Individual full thickness tail skin grafts (∼1 cm2) were prepared to fit the graft bed on the left lateral thorax of anesthetized recipients 1 day after cell adoptive transfer. The grafts were inspected regularly until they were completely destroyed, at which time the grafts were considered rejected.

A single cell leukocyte suspension was made from spleens and mesenteric lymph nodes (MLN) harvested from BM3 and CD8+ T cells were purified as previously described (25). After purification, cells were CFSE labeled before adoptive transfer into CBA RAG−/− mice 1 day before skin grafting.

CD4+ T cells were isolated from spleens and MLN from CBA mice that had accepted a donor-type B10 cardiac allograft for >100 days following administration of anti-CD154 mAb at the time of transplant by negative selection using an Ab mixture to deplete CD8+ cells, B cells, MHC class II+ cells, and monocytes and anti-rat-coated Dynabeads. Such cells were then stained with CD25-PE (PC61) and CD4-APC (RM4–5; both BD Biosciences) before sorting the CD25+CD4+ population using a FACSAria cell sorter (BD Biosciences). Typically CD25+CD4+ T cells were isolated to >95% purity and were found to be >80% Foxp3+ (eBiosciences; data not shown).

Single cell suspensions were incubated for 10 min at 37°C with 10 μM CFSE (Molecular Probes), washed twice in ice-cold RPMI 1640 (Life Technologies), and resuspended in PBS (Oxoid) ready for i.v. injection.

A single cell suspension was prepared from either spleen, MLN, or axillary lymph nodes and cell surface staining was conducted as described previously (25). All samples were then acquired immediately on a four-color FACSort (BD Biosciences) and analyzed using the CellQuest software package (BD Biosciences). Analysis of the forward scatter vs side scatter dot plot of a given sample enabled live cells (and beads, see below) to be distinguished clearly from dead cells and cell debris.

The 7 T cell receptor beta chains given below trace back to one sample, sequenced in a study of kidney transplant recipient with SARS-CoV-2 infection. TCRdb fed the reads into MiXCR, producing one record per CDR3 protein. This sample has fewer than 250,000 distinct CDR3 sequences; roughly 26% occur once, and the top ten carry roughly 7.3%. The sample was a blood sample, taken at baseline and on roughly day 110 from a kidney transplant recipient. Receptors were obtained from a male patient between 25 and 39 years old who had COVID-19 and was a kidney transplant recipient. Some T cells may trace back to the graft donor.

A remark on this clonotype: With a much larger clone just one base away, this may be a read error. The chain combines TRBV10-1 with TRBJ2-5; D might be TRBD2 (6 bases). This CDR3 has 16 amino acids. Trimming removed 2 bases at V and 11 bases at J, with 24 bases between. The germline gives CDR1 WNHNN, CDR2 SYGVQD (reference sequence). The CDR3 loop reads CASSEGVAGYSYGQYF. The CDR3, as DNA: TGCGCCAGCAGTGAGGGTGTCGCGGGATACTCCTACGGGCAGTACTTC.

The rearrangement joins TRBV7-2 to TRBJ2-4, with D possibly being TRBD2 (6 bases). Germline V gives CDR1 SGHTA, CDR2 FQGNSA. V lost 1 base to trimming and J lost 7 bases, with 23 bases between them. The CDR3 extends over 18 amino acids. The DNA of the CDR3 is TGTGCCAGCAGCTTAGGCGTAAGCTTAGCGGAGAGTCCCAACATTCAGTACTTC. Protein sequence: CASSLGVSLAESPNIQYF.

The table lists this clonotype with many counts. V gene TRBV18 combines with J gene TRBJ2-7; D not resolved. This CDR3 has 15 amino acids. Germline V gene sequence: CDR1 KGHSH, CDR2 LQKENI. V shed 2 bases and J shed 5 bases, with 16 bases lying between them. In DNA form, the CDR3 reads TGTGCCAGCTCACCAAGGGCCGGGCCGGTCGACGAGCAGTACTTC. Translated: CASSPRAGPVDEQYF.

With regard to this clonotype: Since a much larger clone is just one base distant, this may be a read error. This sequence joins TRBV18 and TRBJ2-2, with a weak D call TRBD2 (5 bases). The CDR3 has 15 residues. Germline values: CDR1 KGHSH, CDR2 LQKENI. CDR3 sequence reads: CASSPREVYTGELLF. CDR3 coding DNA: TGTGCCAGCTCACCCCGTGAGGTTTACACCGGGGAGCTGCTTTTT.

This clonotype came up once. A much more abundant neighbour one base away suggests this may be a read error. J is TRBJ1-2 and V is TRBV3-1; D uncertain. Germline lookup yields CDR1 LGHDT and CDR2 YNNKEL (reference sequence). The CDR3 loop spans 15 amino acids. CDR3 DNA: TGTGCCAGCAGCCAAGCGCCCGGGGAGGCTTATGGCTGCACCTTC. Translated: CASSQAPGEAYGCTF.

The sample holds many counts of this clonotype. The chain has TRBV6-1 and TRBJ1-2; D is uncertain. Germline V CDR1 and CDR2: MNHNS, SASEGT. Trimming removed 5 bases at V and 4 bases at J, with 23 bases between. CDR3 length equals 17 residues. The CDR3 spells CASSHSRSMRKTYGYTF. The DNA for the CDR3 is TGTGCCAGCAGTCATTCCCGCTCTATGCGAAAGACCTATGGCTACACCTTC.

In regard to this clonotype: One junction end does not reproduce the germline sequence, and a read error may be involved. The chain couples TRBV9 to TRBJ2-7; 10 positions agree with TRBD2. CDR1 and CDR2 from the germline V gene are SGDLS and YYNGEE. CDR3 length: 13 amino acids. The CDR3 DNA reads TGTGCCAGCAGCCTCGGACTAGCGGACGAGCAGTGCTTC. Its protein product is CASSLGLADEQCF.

We used a technique that allowed to determine the absolute number of BM3 T cells by flow cytometry using synthetic fluorescent beads (CaliBRITE beads, BD Biosciences) as described previously (25).

Skin grafts were harvested at different time points after transplantation, snap frozen, and DNase I-treated total RNA was later isolated using the Absolutely RNA Miniprep kit (Stratagene) and reversed transcribed by the M-MLV reverse transcriptase (Invitrogen) (26). Real-time quantification was performed using the ABI Prism 7700 Sequence Detection System (PE Applied Biosystems) using either the fluorogenic probe (CD8α Taqman Gene Expression Assay from Applied Biosystems, hypoxanthine phosphoribosyl transferase (HPRT), CD3γ, IFN-γ, and perforin) or the SYBR Green technology (HPRT, CCL5, XCL1, CXCL9, and CXCL10) as described previously (26). Samples were standardized for HPRT and quantification of the gene of interest is given by 2−ΔCt, where ΔCt is obtained by calculating the difference between Ct of the gene of interest and HPRT (27).

Thin frozen sections (7–8 μm) were cut, air-dried overnight, and fixed in acetone (BDH, VWR International). Sections were then stained with either an anti-CD8-biotin (53–7.6, BD Biosciences) or anti-CD4-biotin mAb (RM4–5, BD Biosciences) for 1 h at room temperature and counterstained with Gill’s hematoxylin (BDH, VWR International) (25).

Data were analyzed using the statistical software Prism (version 3; GraphPad Software) and are reported as mean ± SD. Data for intragraft gene expression were analyzed using either two-tailed unpaired t test or one-way ANOVA with Bonferroni’s post test (multiple means) and p values <0.05 were considered statistically significant.

We have previously demonstrated that adoptive transfer of CD8+ H2Kb-reactive, TCR transgenic BM3 T cells into syngeneic RAG−/− mice followed by transplantation of a B10 (H2Kb+) skin graft resulted in skin graft rejection (25). We have also shown that Treg cells purified from mice tolerized to B10 alloantigen were able to suppress skin allograft rejection mediated by BM3 CD8+ T cells in a donor-specific manner (23).